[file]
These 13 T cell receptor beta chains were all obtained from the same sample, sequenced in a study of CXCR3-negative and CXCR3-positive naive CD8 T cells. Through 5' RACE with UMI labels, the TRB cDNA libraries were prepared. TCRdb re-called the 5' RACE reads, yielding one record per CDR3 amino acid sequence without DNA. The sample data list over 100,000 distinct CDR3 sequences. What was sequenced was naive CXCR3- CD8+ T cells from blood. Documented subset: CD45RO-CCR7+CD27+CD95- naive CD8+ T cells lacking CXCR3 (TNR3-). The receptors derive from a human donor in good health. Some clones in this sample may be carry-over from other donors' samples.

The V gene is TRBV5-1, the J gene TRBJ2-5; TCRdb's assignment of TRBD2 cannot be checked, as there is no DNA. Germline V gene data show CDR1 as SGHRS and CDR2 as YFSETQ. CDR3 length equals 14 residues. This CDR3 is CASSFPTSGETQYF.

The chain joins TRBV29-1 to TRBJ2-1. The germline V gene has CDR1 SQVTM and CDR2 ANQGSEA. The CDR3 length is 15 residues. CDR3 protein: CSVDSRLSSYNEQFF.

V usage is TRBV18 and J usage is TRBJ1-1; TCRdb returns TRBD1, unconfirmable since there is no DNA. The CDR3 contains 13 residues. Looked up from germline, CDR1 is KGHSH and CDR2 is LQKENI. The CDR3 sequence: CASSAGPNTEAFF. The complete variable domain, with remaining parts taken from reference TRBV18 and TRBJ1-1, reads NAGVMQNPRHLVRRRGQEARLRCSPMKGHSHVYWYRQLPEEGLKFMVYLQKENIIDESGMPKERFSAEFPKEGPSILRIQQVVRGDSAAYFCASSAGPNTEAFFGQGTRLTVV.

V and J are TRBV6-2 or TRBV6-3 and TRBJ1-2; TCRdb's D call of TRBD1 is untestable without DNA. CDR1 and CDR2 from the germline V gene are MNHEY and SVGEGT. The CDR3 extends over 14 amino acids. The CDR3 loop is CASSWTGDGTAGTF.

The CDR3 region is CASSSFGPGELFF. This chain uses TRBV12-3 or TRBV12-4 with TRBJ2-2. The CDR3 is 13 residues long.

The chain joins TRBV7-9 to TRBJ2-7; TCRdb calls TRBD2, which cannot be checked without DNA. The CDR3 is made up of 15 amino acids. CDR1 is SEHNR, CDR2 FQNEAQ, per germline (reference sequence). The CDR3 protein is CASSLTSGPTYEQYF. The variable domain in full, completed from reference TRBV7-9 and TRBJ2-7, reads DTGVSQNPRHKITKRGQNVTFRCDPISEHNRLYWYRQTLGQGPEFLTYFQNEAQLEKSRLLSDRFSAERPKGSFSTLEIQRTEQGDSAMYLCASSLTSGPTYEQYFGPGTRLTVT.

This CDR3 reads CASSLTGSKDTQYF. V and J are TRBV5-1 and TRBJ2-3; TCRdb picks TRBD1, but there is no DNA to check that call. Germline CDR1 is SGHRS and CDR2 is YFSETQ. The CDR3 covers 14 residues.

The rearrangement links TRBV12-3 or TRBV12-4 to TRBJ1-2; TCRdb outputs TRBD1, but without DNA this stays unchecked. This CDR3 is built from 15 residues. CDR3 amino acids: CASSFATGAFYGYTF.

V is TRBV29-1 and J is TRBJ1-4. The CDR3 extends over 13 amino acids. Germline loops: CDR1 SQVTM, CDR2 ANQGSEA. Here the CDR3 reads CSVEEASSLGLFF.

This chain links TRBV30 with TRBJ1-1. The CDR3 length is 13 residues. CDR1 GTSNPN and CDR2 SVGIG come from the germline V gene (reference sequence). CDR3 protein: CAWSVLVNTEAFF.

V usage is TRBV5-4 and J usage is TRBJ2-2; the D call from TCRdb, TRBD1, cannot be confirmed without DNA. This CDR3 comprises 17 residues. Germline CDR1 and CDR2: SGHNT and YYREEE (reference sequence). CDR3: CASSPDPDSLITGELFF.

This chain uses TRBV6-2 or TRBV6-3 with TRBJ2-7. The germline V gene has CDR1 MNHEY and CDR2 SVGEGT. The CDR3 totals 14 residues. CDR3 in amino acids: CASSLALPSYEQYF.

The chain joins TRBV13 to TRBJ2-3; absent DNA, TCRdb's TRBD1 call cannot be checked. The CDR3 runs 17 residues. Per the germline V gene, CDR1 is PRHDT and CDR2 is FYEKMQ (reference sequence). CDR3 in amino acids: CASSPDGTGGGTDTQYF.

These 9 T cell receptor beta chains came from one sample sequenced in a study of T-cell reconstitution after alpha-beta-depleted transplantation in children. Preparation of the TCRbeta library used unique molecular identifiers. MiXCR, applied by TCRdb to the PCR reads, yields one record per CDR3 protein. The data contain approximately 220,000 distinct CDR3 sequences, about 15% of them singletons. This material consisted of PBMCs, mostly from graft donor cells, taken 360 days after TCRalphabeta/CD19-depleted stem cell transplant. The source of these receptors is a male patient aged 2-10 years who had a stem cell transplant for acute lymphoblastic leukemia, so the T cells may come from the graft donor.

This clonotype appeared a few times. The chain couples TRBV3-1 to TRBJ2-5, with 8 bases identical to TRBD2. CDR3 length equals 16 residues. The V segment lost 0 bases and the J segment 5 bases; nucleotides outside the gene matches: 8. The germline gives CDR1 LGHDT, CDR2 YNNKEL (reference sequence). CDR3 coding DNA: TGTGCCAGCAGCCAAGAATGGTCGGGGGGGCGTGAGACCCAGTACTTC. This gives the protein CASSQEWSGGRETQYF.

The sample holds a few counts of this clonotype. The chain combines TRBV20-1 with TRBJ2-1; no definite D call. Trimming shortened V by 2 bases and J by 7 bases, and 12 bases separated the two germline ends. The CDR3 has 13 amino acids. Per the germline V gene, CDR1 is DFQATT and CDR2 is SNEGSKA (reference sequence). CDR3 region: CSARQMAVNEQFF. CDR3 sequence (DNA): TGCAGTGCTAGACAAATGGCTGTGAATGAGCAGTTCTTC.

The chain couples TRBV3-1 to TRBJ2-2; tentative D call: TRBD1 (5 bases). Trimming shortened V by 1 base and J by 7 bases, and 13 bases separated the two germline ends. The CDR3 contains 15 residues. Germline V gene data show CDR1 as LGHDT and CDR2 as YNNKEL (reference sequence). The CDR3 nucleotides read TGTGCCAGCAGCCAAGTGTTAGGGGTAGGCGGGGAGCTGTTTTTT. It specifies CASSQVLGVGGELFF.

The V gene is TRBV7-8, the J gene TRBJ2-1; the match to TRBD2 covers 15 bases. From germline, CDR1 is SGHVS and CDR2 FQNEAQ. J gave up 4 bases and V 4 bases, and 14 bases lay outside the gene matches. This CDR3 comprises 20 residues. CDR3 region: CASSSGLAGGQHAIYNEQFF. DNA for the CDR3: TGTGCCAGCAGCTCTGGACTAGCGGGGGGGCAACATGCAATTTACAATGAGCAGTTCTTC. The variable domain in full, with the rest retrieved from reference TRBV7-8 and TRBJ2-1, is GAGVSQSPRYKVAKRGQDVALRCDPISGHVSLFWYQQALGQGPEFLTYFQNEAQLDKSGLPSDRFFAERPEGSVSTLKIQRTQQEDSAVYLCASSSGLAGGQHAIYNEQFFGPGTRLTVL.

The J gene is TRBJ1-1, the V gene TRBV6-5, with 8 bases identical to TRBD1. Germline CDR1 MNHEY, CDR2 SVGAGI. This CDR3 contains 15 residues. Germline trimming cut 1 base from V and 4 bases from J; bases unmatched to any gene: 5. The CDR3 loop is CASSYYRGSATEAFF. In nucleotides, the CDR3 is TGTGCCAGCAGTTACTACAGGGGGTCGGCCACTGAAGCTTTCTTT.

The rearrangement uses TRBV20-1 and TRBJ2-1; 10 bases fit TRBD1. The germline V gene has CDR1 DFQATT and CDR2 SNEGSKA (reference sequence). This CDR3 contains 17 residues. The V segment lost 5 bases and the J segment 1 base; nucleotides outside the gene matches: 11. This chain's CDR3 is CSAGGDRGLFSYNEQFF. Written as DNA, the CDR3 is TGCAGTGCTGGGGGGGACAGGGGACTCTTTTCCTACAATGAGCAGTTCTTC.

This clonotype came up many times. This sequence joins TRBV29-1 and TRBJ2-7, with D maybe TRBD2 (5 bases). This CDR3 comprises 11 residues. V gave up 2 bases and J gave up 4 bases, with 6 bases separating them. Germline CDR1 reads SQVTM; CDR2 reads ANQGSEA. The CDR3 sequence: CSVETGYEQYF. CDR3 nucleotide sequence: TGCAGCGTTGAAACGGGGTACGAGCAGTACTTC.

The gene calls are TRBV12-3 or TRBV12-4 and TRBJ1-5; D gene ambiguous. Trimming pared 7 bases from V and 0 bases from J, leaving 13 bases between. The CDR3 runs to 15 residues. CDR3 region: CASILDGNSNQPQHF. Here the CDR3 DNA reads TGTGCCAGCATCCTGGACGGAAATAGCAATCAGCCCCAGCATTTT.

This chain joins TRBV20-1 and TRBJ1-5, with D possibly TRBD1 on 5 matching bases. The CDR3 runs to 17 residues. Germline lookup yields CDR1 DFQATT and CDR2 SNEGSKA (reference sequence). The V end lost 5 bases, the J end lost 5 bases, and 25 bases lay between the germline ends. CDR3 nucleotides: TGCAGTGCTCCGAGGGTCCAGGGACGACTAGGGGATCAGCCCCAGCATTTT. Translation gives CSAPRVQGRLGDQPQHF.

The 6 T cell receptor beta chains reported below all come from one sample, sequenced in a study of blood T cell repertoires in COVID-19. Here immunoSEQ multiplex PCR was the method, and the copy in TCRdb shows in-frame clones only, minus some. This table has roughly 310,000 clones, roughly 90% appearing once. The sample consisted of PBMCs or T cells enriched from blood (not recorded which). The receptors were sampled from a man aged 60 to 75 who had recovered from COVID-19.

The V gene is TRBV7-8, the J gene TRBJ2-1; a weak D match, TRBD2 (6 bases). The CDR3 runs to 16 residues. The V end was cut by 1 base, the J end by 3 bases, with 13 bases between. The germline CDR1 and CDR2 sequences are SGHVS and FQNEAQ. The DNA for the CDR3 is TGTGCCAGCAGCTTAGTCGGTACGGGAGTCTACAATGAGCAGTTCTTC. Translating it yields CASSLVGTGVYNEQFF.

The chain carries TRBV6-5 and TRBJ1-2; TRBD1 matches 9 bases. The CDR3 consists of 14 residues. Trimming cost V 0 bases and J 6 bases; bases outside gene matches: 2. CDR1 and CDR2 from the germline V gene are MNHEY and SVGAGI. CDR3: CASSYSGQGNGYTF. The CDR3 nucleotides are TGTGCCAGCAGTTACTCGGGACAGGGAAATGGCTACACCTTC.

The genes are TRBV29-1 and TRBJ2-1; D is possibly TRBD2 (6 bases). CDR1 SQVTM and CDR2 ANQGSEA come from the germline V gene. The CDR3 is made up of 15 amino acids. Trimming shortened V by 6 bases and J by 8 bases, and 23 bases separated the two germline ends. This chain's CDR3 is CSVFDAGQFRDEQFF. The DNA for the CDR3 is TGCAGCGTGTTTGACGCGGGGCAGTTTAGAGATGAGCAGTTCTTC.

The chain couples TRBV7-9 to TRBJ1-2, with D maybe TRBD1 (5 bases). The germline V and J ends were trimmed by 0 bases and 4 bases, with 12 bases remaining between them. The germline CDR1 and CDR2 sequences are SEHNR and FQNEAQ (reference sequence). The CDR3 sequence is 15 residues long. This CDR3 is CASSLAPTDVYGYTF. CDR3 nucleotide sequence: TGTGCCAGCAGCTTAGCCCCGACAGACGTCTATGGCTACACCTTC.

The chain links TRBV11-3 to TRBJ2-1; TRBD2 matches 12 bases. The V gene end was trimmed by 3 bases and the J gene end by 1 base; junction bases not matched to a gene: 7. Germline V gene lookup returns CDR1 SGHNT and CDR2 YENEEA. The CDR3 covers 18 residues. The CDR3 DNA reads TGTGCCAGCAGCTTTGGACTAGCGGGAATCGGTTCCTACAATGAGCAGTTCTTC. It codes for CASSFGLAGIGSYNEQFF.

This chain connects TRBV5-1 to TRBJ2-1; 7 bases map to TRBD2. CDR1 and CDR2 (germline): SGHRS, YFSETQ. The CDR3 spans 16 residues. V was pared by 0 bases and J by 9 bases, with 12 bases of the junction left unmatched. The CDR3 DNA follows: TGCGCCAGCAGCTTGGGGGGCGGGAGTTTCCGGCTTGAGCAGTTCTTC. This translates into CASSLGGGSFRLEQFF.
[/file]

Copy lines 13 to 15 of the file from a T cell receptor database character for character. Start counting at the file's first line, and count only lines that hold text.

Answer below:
This chain uses TRBV6-2 or TRBV6-3 with TRBJ2-7. The germline V gene has CDR1 MNHEY and CDR2 SVGEGT. The CDR3 totals 14 residues. CDR3 in amino acids: CASSLALPSYEQYF.

The chain joins TRBV13 to TRBJ2-3; absent DNA, TCRdb's TRBD1 call cannot be checked. The CDR3 runs 17 residues. Per the germline V gene, CDR1 is PRHDT and CDR2 is FYEKMQ (reference sequence). CDR3 in amino acids: CASSPDGTGGGTDTQYF.

These 9 T cell receptor beta chains came from one sample sequenced in a study of T-cell reconstitution after alpha-beta-depleted transplantation in children. Preparation of the TCRbeta library used unique molecular identifiers. MiXCR, applied by TCRdb to the PCR reads, yields one record per CDR3 protein. The data contain approximately 220,000 distinct CDR3 sequences, about 15% of them singletons. This material consisted of PBMCs, mostly from graft donor cells, taken 360 days after TCRalphabeta/CD19-depleted stem cell transplant. The source of these receptors is a male patient aged 2-10 years who had a stem cell transplant for acute lymphoblastic leukemia, so the T cells may come from the graft donor.